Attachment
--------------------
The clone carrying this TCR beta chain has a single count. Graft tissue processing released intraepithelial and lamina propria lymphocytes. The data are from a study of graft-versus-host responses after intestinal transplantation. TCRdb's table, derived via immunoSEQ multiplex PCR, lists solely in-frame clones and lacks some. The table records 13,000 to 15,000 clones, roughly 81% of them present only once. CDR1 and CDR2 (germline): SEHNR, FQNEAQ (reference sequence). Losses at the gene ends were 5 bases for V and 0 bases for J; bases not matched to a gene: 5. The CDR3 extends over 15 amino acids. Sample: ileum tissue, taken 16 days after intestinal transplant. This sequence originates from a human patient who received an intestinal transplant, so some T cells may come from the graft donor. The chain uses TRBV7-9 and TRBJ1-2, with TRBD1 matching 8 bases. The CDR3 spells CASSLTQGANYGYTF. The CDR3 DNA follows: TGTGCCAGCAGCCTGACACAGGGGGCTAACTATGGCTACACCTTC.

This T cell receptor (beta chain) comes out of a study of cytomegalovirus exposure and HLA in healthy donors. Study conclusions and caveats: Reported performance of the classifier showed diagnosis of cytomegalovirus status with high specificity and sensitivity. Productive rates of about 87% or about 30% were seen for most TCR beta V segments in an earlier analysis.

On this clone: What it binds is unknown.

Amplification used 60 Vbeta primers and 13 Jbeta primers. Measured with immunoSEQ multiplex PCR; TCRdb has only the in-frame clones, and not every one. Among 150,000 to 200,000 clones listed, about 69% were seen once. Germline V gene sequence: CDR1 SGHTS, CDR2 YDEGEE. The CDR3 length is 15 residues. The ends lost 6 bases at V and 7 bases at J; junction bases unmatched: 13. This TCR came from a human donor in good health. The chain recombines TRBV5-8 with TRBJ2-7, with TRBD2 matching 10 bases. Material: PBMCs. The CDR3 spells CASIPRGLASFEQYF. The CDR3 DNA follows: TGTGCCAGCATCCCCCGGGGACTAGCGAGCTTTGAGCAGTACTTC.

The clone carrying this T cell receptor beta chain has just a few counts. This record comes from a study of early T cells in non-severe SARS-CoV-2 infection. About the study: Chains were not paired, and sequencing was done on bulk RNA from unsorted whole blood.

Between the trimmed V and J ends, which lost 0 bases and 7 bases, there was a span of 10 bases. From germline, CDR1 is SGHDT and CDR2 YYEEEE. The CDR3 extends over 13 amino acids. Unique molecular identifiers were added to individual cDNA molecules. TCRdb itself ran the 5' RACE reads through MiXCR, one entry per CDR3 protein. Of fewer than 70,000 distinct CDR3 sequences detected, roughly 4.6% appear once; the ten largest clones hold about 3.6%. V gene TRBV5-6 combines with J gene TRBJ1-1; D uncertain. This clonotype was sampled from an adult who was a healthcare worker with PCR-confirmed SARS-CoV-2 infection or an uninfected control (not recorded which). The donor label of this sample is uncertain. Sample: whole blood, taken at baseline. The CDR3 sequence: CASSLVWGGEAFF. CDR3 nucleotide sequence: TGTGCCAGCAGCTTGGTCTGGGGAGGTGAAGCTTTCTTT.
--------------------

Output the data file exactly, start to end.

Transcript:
The clone carrying this TCR beta chain has a single count. Graft tissue processing released intraepithelial and lamina propria lymphocytes. The data are from a study of graft-versus-host responses after intestinal transplantation. TCRdb's table, derived via immunoSEQ multiplex PCR, lists solely in-frame clones and lacks some. The table records 13,000 to 15,000 clones, roughly 81% of them present only once. CDR1 and CDR2 (germline): SEHNR, FQNEAQ (reference sequence). Losses at the gene ends were 5 bases for V and 0 bases for J; bases not matched to a gene: 5. The CDR3 extends over 15 amino acids. Sample: ileum tissue, taken 16 days after intestinal transplant. This sequence originates from a human patient who received an intestinal transplant, so some T cells may come from the graft donor. The chain uses TRBV7-9 and TRBJ1-2, with TRBD1 matching 8 bases. The CDR3 spells CASSLTQGANYGYTF. The CDR3 DNA follows: TGTGCCAGCAGCCTGACACAGGGGGCTAACTATGGCTACACCTTC.

This T cell receptor (beta chain) comes out of a study of cytomegalovirus exposure and HLA in healthy donors. Study conclusions and caveats: Reported performance of the classifier showed diagnosis of cytomegalovirus status with high specificity and sensitivity. Productive rates of about 87% or about 30% were seen for most TCR beta V segments in an earlier analysis.

On this clone: What it binds is unknown.

Amplification used 60 Vbeta primers and 13 Jbeta primers. Measured with immunoSEQ multiplex PCR; TCRdb has only the in-frame clones, and not every one. Among 150,000 to 200,000 clones listed, about 69% were seen once. Germline V gene sequence: CDR1 SGHTS, CDR2 YDEGEE. The CDR3 length is 15 residues. The ends lost 6 bases at V and 7 bases at J; junction bases unmatched: 13. This TCR came from a human donor in good health. The chain recombines TRBV5-8 with TRBJ2-7, with TRBD2 matching 10 bases. Material: PBMCs. The CDR3 spells CASIPRGLASFEQYF. The CDR3 DNA follows: TGTGCCAGCATCCCCCGGGGACTAGCGAGCTTTGAGCAGTACTTC.

The clone carrying this T cell receptor beta chain has just a few counts. This record comes from a study of early T cells in non-severe SARS-CoV-2 infection. About the study: Chains were not paired, and sequencing was done on bulk RNA from unsorted whole blood.

Between the trimmed V and J ends, which lost 0 bases and 7 bases, there was a span of 10 bases. From germline, CDR1 is SGHDT and CDR2 YYEEEE. The CDR3 extends over 13 amino acids. Unique molecular identifiers were added to individual cDNA molecules. TCRdb itself ran the 5' RACE reads through MiXCR, one entry per CDR3 protein. Of fewer than 70,000 distinct CDR3 sequences detected, roughly 4.6% appear once; the ten largest clones hold about 3.6%. V gene TRBV5-6 combines with J gene TRBJ1-1; D uncertain. This clonotype was sampled from an adult who was a healthcare worker with PCR-confirmed SARS-CoV-2 infection or an uninfected control (not recorded which). The donor label of this sample is uncertain. Sample: whole blood, taken at baseline. The CDR3 sequence: CASSLVWGGEAFF. CDR3 nucleotide sequence: TGTGCCAGCAGCTTGGTCTGGGGAGGTGAAGCTTTCTTT.